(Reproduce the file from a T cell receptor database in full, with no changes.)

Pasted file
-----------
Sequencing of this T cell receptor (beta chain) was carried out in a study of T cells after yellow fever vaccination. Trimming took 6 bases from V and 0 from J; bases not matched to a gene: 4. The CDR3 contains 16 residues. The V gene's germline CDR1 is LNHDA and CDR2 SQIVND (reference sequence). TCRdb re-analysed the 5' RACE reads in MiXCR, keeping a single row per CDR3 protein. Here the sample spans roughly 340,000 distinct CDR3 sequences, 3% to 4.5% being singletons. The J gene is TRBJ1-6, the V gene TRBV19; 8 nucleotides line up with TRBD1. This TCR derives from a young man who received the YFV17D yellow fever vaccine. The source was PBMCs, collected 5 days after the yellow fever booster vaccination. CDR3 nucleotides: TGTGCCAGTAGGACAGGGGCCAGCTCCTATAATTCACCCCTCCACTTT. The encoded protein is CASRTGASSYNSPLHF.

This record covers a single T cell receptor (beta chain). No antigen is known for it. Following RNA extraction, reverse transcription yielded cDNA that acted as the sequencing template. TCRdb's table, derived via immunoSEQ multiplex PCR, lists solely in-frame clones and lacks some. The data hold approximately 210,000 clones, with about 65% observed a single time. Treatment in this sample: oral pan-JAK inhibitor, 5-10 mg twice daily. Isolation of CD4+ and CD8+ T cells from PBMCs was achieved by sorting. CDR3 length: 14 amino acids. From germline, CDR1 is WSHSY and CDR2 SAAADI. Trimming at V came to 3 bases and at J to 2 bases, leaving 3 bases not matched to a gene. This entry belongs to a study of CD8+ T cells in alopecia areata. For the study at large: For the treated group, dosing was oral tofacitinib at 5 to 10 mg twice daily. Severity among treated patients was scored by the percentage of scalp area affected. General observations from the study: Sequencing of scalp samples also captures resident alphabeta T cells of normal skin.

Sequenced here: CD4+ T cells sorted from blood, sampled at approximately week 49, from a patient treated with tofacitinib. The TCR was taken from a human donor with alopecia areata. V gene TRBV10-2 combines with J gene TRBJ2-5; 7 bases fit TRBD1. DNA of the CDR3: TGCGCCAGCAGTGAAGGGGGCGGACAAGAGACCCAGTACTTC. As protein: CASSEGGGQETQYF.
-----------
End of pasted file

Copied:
Sequencing of this T cell receptor (beta chain) was carried out in a study of T cells after yellow fever vaccination. Trimming took 6 bases from V and 0 from J; bases not matched to a gene: 4. The CDR3 contains 16 residues. The V gene's germline CDR1 is LNHDA and CDR2 SQIVND (reference sequence). TCRdb re-analysed the 5' RACE reads in MiXCR, keeping a single row per CDR3 protein. Here the sample spans roughly 340,000 distinct CDR3 sequences, 3% to 4.5% being singletons. The J gene is TRBJ1-6, the V gene TRBV19; 8 nucleotides line up with TRBD1. This TCR derives from a young man who received the YFV17D yellow fever vaccine. The source was PBMCs, collected 5 days after the yellow fever booster vaccination. CDR3 nucleotides: TGTGCCAGTAGGACAGGGGCCAGCTCCTATAATTCACCCCTCCACTTT. The encoded protein is CASRTGASSYNSPLHF.

This record covers a single T cell receptor (beta chain). No antigen is known for it. Following RNA extraction, reverse transcription yielded cDNA that acted as the sequencing template. TCRdb's table, derived via immunoSEQ multiplex PCR, lists solely in-frame clones and lacks some. The data hold approximately 210,000 clones, with about 65% observed a single time. Treatment in this sample: oral pan-JAK inhibitor, 5-10 mg twice daily. Isolation of CD4+ and CD8+ T cells from PBMCs was achieved by sorting. CDR3 length: 14 amino acids. From germline, CDR1 is WSHSY and CDR2 SAAADI. Trimming at V came to 3 bases and at J to 2 bases, leaving 3 bases not matched to a gene. This entry belongs to a study of CD8+ T cells in alopecia areata. For the study at large: For the treated group, dosing was oral tofacitinib at 5 to 10 mg twice daily. Severity among treated patients was scored by the percentage of scalp area affected. General observations from the study: Sequencing of scalp samples also captures resident alphabeta T cells of normal skin.

Sequenced here: CD4+ T cells sorted from blood, sampled at approximately week 49, from a patient treated with tofacitinib. The TCR was taken from a human donor with alopecia areata. V gene TRBV10-2 combines with J gene TRBJ2-5; 7 bases fit TRBD1. DNA of the CDR3: TGCGCCAGCAGTGAAGGGGGCGGACAAGAGACCCAGTACTTC. As protein: CASSEGGGQETQYF.